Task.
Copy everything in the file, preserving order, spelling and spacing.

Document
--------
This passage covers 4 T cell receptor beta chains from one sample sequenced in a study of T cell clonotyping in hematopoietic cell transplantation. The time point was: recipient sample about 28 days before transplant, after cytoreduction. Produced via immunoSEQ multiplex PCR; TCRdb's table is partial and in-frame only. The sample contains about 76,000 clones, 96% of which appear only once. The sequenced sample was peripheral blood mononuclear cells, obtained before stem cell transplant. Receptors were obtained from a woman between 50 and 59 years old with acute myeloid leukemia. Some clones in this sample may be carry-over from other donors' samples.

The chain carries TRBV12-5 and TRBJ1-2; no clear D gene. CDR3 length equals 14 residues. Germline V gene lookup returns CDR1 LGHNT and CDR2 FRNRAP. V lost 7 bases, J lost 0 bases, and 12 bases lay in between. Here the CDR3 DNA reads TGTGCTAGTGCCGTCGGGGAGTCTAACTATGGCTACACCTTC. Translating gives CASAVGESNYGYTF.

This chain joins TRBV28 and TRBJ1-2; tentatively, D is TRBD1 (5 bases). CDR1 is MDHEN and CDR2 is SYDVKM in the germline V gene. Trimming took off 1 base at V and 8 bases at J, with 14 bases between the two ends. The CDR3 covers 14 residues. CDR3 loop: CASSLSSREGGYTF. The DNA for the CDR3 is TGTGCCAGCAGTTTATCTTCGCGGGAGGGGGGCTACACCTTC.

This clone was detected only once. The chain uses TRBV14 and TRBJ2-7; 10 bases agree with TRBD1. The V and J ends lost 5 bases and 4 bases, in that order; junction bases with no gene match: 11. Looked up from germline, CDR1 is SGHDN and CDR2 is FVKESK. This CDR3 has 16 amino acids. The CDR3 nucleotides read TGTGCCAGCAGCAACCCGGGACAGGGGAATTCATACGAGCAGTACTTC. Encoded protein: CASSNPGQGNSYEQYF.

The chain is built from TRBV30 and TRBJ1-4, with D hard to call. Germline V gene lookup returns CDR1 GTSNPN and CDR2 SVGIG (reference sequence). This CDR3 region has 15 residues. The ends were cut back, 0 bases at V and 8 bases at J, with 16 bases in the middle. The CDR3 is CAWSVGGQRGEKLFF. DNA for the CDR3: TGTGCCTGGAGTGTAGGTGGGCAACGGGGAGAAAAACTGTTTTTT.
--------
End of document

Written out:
This passage covers 4 T cell receptor beta chains from one sample sequenced in a study of T cell clonotyping in hematopoietic cell transplantation. The time point was: recipient sample about 28 days before transplant, after cytoreduction. Produced via immunoSEQ multiplex PCR; TCRdb's table is partial and in-frame only. The sample contains about 76,000 clones, 96% of which appear only once. The sequenced sample was peripheral blood mononuclear cells, obtained before stem cell transplant. Receptors were obtained from a woman between 50 and 59 years old with acute myeloid leukemia. Some clones in this sample may be carry-over from other donors' samples.

The chain carries TRBV12-5 and TRBJ1-2; no clear D gene. CDR3 length equals 14 residues. Germline V gene lookup returns CDR1 LGHNT and CDR2 FRNRAP. V lost 7 bases, J lost 0 bases, and 12 bases lay in between. Here the CDR3 DNA reads TGTGCTAGTGCCGTCGGGGAGTCTAACTATGGCTACACCTTC. Translating gives CASAVGESNYGYTF.

This chain joins TRBV28 and TRBJ1-2; tentatively, D is TRBD1 (5 bases). CDR1 is MDHEN and CDR2 is SYDVKM in the germline V gene. Trimming took off 1 base at V and 8 bases at J, with 14 bases between the two ends. The CDR3 covers 14 residues. CDR3 loop: CASSLSSREGGYTF. The DNA for the CDR3 is TGTGCCAGCAGTTTATCTTCGCGGGAGGGGGGCTACACCTTC.

This clone was detected only once. The chain uses TRBV14 and TRBJ2-7; 10 bases agree with TRBD1. The V and J ends lost 5 bases and 4 bases, in that order; junction bases with no gene match: 11. Looked up from germline, CDR1 is SGHDN and CDR2 is FVKESK. This CDR3 has 16 amino acids. The CDR3 nucleotides read TGTGCCAGCAGCAACCCGGGACAGGGGAATTCATACGAGCAGTACTTC. Encoded protein: CASSNPGQGNSYEQYF.

The chain is built from TRBV30 and TRBJ1-4, with D hard to call. Germline V gene lookup returns CDR1 GTSNPN and CDR2 SVGIG (reference sequence). This CDR3 region has 15 residues. The ends were cut back, 0 bases at V and 8 bases at J, with 16 bases in the middle. The CDR3 is CAWSVGGQRGEKLFF. DNA for the CDR3: TGTGCCTGGAGTGTAGGTGGGCAACGGGGAGAAAAACTGTTTTTT.